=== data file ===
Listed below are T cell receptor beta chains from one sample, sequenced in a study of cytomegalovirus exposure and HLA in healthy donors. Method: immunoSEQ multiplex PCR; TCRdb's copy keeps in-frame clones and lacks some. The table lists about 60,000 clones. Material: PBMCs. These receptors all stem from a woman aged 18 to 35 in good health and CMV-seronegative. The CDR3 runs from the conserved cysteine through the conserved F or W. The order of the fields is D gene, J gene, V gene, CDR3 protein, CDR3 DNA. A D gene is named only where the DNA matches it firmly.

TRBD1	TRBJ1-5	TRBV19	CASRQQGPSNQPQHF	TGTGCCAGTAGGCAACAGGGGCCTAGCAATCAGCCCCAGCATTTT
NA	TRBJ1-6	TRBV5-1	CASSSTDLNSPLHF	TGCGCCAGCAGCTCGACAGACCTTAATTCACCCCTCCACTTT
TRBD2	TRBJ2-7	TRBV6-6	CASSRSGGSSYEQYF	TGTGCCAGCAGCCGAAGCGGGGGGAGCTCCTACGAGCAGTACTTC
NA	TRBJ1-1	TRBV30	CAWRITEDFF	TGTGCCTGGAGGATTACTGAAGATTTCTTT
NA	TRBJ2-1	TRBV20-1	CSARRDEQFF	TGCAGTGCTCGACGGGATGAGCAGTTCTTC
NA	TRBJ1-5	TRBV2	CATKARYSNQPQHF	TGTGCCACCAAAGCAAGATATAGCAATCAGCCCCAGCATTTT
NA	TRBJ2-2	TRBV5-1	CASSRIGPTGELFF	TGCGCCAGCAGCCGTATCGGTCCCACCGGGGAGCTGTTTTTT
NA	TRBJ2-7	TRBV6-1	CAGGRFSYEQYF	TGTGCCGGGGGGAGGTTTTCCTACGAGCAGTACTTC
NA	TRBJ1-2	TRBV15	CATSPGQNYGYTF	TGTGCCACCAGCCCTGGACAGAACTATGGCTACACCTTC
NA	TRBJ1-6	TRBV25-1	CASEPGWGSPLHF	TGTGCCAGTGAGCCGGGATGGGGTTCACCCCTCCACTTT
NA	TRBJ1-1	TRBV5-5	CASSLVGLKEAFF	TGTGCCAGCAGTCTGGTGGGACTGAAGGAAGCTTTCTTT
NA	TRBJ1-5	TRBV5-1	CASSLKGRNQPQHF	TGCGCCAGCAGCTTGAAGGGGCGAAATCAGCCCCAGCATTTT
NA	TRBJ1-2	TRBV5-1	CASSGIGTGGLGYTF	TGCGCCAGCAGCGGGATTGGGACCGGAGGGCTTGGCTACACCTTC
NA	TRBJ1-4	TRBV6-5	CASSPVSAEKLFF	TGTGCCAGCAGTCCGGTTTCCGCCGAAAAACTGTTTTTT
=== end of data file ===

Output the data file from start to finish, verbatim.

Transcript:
Listed below are T cell receptor beta chains from one sample, sequenced in a study of cytomegalovirus exposure and HLA in healthy donors. Method: immunoSEQ multiplex PCR; TCRdb's copy keeps in-frame clones and lacks some. The table lists about 60,000 clones. Material: PBMCs. These receptors all stem from a woman aged 18 to 35 in good health and CMV-seronegative. The CDR3 runs from the conserved cysteine through the conserved F or W. The order of the fields is D gene, J gene, V gene, CDR3 protein, CDR3 DNA. A D gene is named only where the DNA matches it firmly.

TRBD1	TRBJ1-5	TRBV19	CASRQQGPSNQPQHF	TGTGCCAGTAGGCAACAGGGGCCTAGCAATCAGCCCCAGCATTTT
NA	TRBJ1-6	TRBV5-1	CASSSTDLNSPLHF	TGCGCCAGCAGCTCGACAGACCTTAATTCACCCCTCCACTTT
TRBD2	TRBJ2-7	TRBV6-6	CASSRSGGSSYEQYF	TGTGCCAGCAGCCGAAGCGGGGGGAGCTCCTACGAGCAGTACTTC
NA	TRBJ1-1	TRBV30	CAWRITEDFF	TGTGCCTGGAGGATTACTGAAGATTTCTTT
NA	TRBJ2-1	TRBV20-1	CSARRDEQFF	TGCAGTGCTCGACGGGATGAGCAGTTCTTC
NA	TRBJ1-5	TRBV2	CATKARYSNQPQHF	TGTGCCACCAAAGCAAGATATAGCAATCAGCCCCAGCATTTT
NA	TRBJ2-2	TRBV5-1	CASSRIGPTGELFF	TGCGCCAGCAGCCGTATCGGTCCCACCGGGGAGCTGTTTTTT
NA	TRBJ2-7	TRBV6-1	CAGGRFSYEQYF	TGTGCCGGGGGGAGGTTTTCCTACGAGCAGTACTTC
NA	TRBJ1-2	TRBV15	CATSPGQNYGYTF	TGTGCCACCAGCCCTGGACAGAACTATGGCTACACCTTC
NA	TRBJ1-6	TRBV25-1	CASEPGWGSPLHF	TGTGCCAGTGAGCCGGGATGGGGTTCACCCCTCCACTTT
NA	TRBJ1-1	TRBV5-5	CASSLVGLKEAFF	TGTGCCAGCAGTCTGGTGGGACTGAAGGAAGCTTTCTTT
NA	TRBJ1-5	TRBV5-1	CASSLKGRNQPQHF	TGCGCCAGCAGCTTGAAGGGGCGAAATCAGCCCCAGCATTTT
NA	TRBJ1-2	TRBV5-1	CASSGIGTGGLGYTF	TGCGCCAGCAGCGGGATTGGGACCGGAGGGCTTGGCTACACCTTC
NA	TRBJ1-4	TRBV6-5	CASSPVSAEKLFF	TGTGCCAGCAGTCCGGTTTCCGCCGAAAAACTGTTTTTT